The officers were told that they were attempting to retrieve a shotgun and a kilo of cocaine just delivered to Ashley, and that they were to arrest another man, Thomas McCrudden. No cocaine had been delivered to Ashley, there was no shotgun, and McCrudden was not in the building. The attempts to arrest McCrudden had already seen armed officers, often without firearms authorisation, staking out the flats for some time. The police had no internal plans of the building, and no idea where any of the six residents were in the five flats.
The Sussex firearms squad was run by an incident commander who was not trained for the job. It relied for intelligence on an operation run by another officer who had only been in his job a matter of days. None of the officers had practised rapid intervention as a team. Most had not trained as individuals.
The tactic for searching the flats, known as Bermuda, was also unsafe. Sussex’s own memos warned as early as 1992 that “risk factors are high and, as such, it should only be considered as a last resort”. Their specialist tactical adviser had been warned by the head of the police’s national firearms school that Bermuda, which was originally designed for rescuing hostages from imminent execution, was too dangerous to use in such circumstances.
Ken Jones, in his statement to the family, stated that “James should not have died but—and this will be of small comfort to his loved ones—his death has resulted in safer firearms procedures for us all”. He admitted that the management of information was flawed, and described the armed response as “unnecessary and disproportionate”.
This marks the belated beginning of a damage limitation exercise. Caroline Courtland-Smith is continuing her damages claim for assault, false imprisonment and misfeasance in public office. The response to the killing, particularly from Sussex’s then Chief Constable Paul Whitehouse, made this a very high profile case that required the personal intervention of the Home Secretary. The family’s continued call for an inquiry not just into the shooting, but into the subsequent cover-ups during its investigation, again threatens to make this case embarrassingly public.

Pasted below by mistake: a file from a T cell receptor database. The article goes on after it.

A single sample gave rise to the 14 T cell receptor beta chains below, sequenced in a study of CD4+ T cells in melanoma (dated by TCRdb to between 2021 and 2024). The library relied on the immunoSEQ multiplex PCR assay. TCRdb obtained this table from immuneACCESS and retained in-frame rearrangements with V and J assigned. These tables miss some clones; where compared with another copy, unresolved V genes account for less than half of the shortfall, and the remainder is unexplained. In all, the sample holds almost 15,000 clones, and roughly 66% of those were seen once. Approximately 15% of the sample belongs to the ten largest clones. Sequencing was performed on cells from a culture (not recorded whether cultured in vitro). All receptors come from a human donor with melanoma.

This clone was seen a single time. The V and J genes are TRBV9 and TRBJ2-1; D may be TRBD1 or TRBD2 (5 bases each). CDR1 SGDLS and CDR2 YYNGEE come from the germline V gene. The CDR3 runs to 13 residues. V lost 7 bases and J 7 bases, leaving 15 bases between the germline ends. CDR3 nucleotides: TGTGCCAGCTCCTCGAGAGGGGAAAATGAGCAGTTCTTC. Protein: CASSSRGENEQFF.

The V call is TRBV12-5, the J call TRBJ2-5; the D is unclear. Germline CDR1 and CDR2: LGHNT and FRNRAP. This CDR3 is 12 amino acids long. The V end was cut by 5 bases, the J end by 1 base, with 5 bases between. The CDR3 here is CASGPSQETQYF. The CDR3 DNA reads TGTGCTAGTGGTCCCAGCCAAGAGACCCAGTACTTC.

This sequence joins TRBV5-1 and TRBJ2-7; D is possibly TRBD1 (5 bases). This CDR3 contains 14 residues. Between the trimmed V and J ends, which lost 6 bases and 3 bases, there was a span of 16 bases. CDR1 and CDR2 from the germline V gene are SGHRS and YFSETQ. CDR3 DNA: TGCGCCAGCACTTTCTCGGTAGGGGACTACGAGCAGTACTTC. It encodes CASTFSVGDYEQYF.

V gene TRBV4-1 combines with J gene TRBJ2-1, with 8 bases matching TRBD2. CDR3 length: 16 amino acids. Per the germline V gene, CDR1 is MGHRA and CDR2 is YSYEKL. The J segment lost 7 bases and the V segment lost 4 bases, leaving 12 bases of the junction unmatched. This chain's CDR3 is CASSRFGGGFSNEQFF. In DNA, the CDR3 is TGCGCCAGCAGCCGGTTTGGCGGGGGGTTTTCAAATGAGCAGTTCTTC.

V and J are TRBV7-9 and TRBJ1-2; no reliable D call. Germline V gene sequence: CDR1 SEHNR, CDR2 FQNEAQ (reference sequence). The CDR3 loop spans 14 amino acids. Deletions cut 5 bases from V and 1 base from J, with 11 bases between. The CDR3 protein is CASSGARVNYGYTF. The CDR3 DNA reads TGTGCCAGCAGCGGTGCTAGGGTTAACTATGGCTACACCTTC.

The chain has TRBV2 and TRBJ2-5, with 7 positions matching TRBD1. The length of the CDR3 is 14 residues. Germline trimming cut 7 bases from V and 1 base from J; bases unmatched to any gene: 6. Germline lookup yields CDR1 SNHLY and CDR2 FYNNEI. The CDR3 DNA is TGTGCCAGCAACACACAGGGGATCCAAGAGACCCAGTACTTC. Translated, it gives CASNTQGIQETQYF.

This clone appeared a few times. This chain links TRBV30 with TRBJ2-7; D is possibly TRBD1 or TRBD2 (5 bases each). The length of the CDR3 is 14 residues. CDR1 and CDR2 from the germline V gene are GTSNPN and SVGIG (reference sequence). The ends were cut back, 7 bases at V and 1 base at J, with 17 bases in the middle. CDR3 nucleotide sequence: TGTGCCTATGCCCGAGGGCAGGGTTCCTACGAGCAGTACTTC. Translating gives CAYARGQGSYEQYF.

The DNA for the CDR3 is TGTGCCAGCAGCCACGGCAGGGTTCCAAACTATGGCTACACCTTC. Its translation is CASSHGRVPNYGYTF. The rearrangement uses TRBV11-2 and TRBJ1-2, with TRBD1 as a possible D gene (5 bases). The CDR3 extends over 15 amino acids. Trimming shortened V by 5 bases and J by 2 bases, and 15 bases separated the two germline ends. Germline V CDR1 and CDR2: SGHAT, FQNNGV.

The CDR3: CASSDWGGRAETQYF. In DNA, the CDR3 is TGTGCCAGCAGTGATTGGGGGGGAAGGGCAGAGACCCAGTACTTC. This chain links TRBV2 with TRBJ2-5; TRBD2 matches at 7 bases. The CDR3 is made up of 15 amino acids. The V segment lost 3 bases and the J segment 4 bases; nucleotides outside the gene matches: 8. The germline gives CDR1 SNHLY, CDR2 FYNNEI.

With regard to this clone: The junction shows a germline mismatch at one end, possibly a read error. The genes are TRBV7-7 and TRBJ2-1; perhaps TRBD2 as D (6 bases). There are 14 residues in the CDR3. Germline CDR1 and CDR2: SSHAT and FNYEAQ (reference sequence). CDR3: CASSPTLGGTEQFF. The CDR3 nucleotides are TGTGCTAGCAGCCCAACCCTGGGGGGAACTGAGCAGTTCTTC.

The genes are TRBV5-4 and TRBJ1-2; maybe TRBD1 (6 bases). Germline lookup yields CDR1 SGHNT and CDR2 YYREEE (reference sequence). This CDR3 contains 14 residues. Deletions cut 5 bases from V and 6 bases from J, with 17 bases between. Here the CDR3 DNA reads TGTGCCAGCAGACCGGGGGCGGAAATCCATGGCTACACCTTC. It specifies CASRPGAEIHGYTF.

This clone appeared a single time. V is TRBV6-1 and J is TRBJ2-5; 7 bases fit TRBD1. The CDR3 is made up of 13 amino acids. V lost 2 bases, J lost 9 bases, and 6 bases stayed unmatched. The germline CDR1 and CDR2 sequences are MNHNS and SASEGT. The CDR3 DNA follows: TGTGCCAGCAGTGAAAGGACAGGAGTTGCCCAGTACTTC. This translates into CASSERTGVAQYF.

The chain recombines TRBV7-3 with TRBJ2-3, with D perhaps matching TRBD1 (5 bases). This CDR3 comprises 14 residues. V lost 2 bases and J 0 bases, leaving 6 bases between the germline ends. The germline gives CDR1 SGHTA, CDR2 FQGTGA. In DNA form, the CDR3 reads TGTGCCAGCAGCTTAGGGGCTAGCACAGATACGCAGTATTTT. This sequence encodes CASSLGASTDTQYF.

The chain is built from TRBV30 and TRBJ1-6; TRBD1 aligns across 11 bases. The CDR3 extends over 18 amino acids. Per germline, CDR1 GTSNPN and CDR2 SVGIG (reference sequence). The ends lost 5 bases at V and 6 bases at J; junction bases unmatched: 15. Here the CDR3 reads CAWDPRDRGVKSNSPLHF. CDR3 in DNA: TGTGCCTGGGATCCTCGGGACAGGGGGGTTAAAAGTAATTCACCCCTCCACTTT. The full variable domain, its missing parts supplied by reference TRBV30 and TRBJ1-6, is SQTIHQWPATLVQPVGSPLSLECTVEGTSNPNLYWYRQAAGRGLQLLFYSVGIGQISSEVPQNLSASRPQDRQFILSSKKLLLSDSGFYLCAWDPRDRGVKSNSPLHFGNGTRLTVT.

While Ken Jones talks of the creation of safer firearms procedures, he has nothing to say about the way in which the internal investigations into the killing were conducted. Kent police were initially assigned the internal investigation of the murder. Even before they had begun Paul Whitehouse issued a press statement in which he defended the professional and competent conduct of the operation. He also asserted falsely that Ashley was wanted for attempted murder. It later emerged that senior Sussex officers met with officers involved in the raid, but did not mention these meetings to the Kent investigation team. The Kent officers, feeling that they were being obstructed in their inquiry, called in the head of a third force.